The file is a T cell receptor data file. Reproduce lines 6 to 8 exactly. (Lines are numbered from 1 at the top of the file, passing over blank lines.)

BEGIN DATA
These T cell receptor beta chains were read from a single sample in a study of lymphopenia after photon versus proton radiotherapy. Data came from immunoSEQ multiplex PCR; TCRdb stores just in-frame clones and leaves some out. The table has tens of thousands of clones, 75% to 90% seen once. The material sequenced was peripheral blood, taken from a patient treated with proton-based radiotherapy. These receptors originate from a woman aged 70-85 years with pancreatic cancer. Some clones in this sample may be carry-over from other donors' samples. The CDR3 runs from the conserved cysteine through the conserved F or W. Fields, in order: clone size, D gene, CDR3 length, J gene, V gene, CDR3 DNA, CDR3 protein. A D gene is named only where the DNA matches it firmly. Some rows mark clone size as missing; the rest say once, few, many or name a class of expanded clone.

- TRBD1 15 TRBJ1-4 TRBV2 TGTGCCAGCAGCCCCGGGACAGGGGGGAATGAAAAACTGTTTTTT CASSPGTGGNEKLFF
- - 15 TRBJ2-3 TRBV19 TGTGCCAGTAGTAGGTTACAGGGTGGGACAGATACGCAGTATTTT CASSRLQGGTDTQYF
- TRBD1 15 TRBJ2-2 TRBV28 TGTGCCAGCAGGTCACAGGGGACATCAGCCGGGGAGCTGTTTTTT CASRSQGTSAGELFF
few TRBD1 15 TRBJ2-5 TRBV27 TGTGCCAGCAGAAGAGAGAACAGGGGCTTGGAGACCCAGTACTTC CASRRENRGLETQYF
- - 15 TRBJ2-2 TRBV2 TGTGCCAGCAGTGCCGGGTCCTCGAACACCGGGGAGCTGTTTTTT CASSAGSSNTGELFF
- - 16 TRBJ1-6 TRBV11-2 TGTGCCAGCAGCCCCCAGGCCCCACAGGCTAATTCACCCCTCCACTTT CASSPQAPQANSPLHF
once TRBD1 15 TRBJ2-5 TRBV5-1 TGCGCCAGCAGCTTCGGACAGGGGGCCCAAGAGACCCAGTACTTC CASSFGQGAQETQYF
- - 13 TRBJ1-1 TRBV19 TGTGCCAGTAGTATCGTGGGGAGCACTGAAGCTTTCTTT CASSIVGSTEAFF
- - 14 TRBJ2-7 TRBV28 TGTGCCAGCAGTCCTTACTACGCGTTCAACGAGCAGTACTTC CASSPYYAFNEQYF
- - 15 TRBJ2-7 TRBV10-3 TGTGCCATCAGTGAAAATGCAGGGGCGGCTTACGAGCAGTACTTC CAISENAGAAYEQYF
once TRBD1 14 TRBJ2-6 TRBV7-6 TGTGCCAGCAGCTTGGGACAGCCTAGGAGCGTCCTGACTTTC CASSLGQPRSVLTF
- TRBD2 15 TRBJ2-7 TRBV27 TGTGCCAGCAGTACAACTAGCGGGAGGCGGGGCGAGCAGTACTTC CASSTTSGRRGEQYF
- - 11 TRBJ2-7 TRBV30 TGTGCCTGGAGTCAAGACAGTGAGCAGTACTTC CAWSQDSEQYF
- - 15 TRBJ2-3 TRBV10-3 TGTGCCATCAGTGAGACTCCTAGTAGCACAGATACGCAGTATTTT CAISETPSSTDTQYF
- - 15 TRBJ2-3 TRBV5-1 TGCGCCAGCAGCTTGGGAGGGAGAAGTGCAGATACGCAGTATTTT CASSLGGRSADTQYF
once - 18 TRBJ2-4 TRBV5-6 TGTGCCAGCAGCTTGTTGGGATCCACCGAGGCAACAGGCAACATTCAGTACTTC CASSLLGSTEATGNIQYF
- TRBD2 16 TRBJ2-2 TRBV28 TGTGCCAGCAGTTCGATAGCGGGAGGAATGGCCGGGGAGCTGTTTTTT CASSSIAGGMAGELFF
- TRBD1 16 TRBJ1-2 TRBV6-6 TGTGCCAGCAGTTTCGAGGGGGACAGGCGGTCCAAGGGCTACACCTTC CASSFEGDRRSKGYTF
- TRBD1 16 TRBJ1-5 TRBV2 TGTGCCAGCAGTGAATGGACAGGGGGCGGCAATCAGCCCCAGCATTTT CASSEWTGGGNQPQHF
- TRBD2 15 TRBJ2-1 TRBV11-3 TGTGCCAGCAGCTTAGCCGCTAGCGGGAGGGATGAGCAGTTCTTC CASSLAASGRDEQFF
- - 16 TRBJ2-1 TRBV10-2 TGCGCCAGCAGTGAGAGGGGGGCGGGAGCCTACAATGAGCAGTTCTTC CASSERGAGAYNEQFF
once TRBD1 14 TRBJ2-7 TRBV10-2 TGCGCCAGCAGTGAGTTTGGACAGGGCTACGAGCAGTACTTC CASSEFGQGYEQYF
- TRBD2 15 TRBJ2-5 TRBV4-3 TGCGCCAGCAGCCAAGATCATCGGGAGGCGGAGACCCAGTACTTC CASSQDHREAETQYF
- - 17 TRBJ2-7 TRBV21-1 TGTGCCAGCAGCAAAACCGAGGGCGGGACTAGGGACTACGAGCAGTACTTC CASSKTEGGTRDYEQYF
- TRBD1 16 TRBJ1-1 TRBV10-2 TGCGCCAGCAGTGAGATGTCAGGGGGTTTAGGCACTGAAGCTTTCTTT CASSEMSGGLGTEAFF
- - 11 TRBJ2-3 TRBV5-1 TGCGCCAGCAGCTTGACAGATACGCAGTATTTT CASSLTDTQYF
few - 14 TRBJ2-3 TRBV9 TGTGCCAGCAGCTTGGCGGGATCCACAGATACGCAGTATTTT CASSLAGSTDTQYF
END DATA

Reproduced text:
- - 15 TRBJ2-2 TRBV2 TGTGCCAGCAGTGCCGGGTCCTCGAACACCGGGGAGCTGTTTTTT CASSAGSSNTGELFF
- - 16 TRBJ1-6 TRBV11-2 TGTGCCAGCAGCCCCCAGGCCCCACAGGCTAATTCACCCCTCCACTTT CASSPQAPQANSPLHF
once TRBD1 15 TRBJ2-5 TRBV5-1 TGCGCCAGCAGCTTCGGACAGGGGGCCCAAGAGACCCAGTACTTC CASSFGQGAQETQYF